So, was I "born this way"? Am I, as pastor Ted Haggard told Oprah, "heterosexual with homosexual attachments"? Or do I suffer from SSA as a result of childhood and adolescent experiences? As a result of feeling on the outside of maleness as a teen, do my sexual attractions towards men, male physique, etc come from an inner desire to posess those "male" qualities for myself? I don't know if I will every figure it out 100%.

Sunday, June 14, 2009

my first blog!!...and an explanation

I am entering the blogosphere! I was amazed at the number of LDS gay bloggers, which really helped normalize everything for me. So I decided to add my voice, share my stories, and do a little self-therapy too.

But first, let me explain my blog title...

I LOVE music! I love listening to music (especially musicals). I love performing music (piano, musical theater). I love the way music can completely change the way I feel. I love everything about music. So, I thought it was only appropriate to use it as part of my blog title. I decided to use two words from music: dissonance and diapason.

Dissonance (lack of harmony, conflict, discord) represents how disjointed and compartmentalized I feel sometimes dealing with my faith, my attractions, my family, my values, etc.

Diapason (harmony, using the entire range or full potential of an instrument or voice) explains how I am working towards integrating and harmonizing the many different, conflicting parts of who I am.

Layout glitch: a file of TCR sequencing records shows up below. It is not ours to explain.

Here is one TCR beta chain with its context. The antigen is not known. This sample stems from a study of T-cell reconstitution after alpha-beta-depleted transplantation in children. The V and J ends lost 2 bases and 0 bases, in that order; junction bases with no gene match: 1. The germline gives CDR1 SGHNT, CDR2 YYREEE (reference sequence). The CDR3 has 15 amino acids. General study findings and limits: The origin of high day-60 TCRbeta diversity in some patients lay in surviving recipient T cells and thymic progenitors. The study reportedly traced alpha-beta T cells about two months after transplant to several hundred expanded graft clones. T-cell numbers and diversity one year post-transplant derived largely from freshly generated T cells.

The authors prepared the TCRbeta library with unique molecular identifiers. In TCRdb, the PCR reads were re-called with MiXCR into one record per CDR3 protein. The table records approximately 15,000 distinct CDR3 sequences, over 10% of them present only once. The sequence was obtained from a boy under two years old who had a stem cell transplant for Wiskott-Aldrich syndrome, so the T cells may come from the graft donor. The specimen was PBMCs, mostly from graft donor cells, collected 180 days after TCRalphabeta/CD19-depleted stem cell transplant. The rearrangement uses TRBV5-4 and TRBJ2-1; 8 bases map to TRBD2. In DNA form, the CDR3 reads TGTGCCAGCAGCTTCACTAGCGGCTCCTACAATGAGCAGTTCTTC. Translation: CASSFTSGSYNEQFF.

I found this great excerpt on the web:

Harmony is generally understood to suggest agreement, accord, congruity, while Dissonance is thought of as harmony's opposite - discord, cacophony, harsh disagreement. The truth, though, is that dissonance - or what is heard as dissonance - acts upon harmony, changing over time our conception of both what is discordant, and what is pleasingly concordant. Clashes of difference - in music, in politics, in social relations, in our perceptions of the world around us - reveal new kinds of complexity and call upon us to ask ourselves, Do I still believe what I used to? Have I changed my mind? Richer and more complex harmonies often emerge from moments of dissonance.

The modernist composer Arnold Schönberg drew attention to this relationship when he used atonality to "emancipate dissonance." Rejecting the sweetness of consonance, he used chords that were unresolved, that produced tension, in order to celebrate quest over comfort, action over respite, inquiry over satisfied knowing. Dissonance, he maintained, would shake us out of complacency and demand that we hear with new ears, see with new eyes, think with new perspectives, and reach toward new harmonies rendered more intricate and more true by inclusion of the sounds of difference.

...consider the role of dissonance in creating new harmonies.

So, there you have it. My first blog....